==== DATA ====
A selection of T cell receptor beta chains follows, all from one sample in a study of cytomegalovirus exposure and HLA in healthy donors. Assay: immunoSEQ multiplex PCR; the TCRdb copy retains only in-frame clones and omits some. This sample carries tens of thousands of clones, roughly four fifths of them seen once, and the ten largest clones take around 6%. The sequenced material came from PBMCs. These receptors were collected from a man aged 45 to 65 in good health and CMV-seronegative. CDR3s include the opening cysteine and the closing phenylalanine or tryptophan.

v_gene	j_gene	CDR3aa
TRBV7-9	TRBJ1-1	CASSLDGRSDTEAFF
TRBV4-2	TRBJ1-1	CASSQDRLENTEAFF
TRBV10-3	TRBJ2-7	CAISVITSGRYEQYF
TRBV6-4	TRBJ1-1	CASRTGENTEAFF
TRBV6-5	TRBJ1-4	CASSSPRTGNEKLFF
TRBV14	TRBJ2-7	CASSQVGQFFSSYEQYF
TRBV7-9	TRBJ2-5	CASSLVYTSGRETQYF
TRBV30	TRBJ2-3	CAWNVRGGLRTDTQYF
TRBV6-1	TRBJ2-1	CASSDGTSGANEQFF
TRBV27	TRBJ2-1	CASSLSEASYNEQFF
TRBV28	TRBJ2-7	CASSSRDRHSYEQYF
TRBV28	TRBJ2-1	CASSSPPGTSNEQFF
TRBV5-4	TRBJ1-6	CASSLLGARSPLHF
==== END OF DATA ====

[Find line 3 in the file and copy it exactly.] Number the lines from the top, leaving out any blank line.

TRBV7-9	TRBJ1-1	CASSLDGRSDTEAFF